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Determining Your Tax-Equivalent Yield


Determining Your Tax-Equivalent Yield

Chris Bibey
by Chris Bibey

If you are like most people, you probably need to learn more about tax-equivalent yields. This may be true even if you are a wise investor. Simply put, most people rely on their tax professional to help them with these types of issues. You may not need to know everything about tax-equivalent yields, but even a little knowledge can go a long way.

Have you ever considered using a tax calculator to determine your tax-equivalent yield? This way, you can computer your own numbers throughout the year, as well as when tax season rolls around. While you can always rely on a tax professional, it’s always recommended that you do research on your own.

Using a tax calculator can help you understand what returns to expect with a tax-exempt investment versus fully-taxable investment. The more you know about how investments are taxed, the easier it will be to make informed decisions regarding your finances.

TAX CALCULATOR: What Is My Tax-Equivalent Yield?

A tax-free investment (e.g., municipal bond) will have a lower yield because of its tax-exempt status. This tax calculator can help you determine the equivalent yield for an investment that is subject to tax. Generally speaking, the higher your marginal tax bracket is (based on your income level), the higher your tax-equivalent yield will be.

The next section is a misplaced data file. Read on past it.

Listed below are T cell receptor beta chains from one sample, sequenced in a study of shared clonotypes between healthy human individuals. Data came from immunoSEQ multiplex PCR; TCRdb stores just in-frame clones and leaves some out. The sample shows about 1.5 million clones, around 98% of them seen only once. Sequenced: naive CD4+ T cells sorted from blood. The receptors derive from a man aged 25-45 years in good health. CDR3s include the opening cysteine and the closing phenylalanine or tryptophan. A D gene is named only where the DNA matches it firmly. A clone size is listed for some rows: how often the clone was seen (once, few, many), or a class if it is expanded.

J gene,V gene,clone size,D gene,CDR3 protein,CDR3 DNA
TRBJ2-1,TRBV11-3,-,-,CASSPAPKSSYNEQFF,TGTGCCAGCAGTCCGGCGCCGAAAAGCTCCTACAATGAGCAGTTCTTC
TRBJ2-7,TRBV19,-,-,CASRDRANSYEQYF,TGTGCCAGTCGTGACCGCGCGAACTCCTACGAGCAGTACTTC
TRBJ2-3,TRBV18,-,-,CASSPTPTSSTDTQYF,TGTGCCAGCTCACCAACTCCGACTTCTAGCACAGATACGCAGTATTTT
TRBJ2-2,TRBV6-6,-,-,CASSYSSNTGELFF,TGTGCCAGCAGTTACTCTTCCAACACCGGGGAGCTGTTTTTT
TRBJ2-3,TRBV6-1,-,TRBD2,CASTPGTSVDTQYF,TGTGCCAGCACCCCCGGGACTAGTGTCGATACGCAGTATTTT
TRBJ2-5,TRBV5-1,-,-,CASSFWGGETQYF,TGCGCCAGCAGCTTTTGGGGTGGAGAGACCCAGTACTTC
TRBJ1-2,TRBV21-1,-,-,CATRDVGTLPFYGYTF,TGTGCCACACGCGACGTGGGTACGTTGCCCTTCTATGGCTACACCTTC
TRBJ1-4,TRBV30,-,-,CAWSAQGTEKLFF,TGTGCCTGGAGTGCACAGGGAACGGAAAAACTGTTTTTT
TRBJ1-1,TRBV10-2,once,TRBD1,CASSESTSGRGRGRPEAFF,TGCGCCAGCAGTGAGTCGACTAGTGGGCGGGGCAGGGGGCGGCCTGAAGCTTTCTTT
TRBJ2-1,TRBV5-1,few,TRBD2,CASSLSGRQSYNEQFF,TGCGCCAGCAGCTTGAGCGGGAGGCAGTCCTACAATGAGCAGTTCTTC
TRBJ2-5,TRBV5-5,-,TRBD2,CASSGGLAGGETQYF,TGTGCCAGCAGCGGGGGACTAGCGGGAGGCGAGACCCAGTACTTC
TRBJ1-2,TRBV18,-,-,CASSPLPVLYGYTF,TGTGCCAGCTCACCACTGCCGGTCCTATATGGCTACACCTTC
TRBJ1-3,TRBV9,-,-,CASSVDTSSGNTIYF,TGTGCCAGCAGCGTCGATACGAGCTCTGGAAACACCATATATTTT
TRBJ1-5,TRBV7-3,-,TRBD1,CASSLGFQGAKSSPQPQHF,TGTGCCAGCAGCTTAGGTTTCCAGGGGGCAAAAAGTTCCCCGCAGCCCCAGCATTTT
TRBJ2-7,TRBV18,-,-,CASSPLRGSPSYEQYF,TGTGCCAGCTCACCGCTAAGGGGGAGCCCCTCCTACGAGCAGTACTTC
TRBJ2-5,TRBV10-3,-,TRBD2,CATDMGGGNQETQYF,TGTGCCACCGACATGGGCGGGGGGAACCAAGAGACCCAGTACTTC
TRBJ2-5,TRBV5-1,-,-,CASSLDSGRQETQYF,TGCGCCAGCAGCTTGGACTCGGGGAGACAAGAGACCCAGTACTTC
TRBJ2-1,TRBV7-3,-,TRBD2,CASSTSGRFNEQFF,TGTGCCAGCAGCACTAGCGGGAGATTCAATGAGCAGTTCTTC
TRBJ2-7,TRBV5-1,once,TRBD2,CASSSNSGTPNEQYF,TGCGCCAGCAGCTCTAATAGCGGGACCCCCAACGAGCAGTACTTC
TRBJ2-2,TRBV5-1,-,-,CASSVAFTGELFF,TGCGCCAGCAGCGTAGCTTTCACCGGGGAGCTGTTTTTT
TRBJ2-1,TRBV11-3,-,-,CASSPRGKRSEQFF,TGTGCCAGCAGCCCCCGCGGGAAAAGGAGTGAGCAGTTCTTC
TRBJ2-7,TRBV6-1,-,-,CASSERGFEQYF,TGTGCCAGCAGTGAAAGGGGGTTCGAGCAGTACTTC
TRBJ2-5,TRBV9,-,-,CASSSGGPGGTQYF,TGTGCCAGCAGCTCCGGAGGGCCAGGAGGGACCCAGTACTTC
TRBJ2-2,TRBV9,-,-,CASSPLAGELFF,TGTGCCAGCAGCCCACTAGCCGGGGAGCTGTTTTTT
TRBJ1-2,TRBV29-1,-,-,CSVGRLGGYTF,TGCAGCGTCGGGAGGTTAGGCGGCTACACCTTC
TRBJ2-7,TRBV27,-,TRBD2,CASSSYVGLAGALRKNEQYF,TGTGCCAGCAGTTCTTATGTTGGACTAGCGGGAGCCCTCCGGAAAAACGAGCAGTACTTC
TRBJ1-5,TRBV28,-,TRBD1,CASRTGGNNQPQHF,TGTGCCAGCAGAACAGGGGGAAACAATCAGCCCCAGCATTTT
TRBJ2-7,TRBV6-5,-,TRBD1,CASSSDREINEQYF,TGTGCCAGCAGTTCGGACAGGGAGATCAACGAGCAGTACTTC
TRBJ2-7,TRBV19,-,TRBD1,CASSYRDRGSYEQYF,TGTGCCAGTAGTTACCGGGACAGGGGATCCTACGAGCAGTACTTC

There are 3 main “rate and assumption” parts to this tax calculator:

Part 1 ― Tax-Free Yield (as a percentage)
Part 2 ― Federal Marginal Tax Bracket (your annual income determines your tax bracket, which determines your federal income tax rate)
Part 3 ― State Marginal Tax Bracket (varies depending on the state where you live)

For example, let’s say you have a 5% tax-free yield, 25% federal marginal tax bracket, and 7% state marginal tax bracket. Submitting those numbers into the tax calculator produces the following results: “A 5% tax-free return is equivalent to a 7.168% tax-equivalent yield.” As you change the numbers to more closely match your situation, the results will adjust accordingly.

You may not think it is important to determine your tax-equivalent yield using a tax calculator, but this information can be useful as you decide where to invest your money. Along with this, it will give you a better understanding of your tax situation as a whole.

Rather than guess your tax-equivalent yield, use a tax calculator to help you figure accurate numbers. With some basic pieces of information, you can quickly and efficiently determine your tax-equivalent yield with the above tax calculator.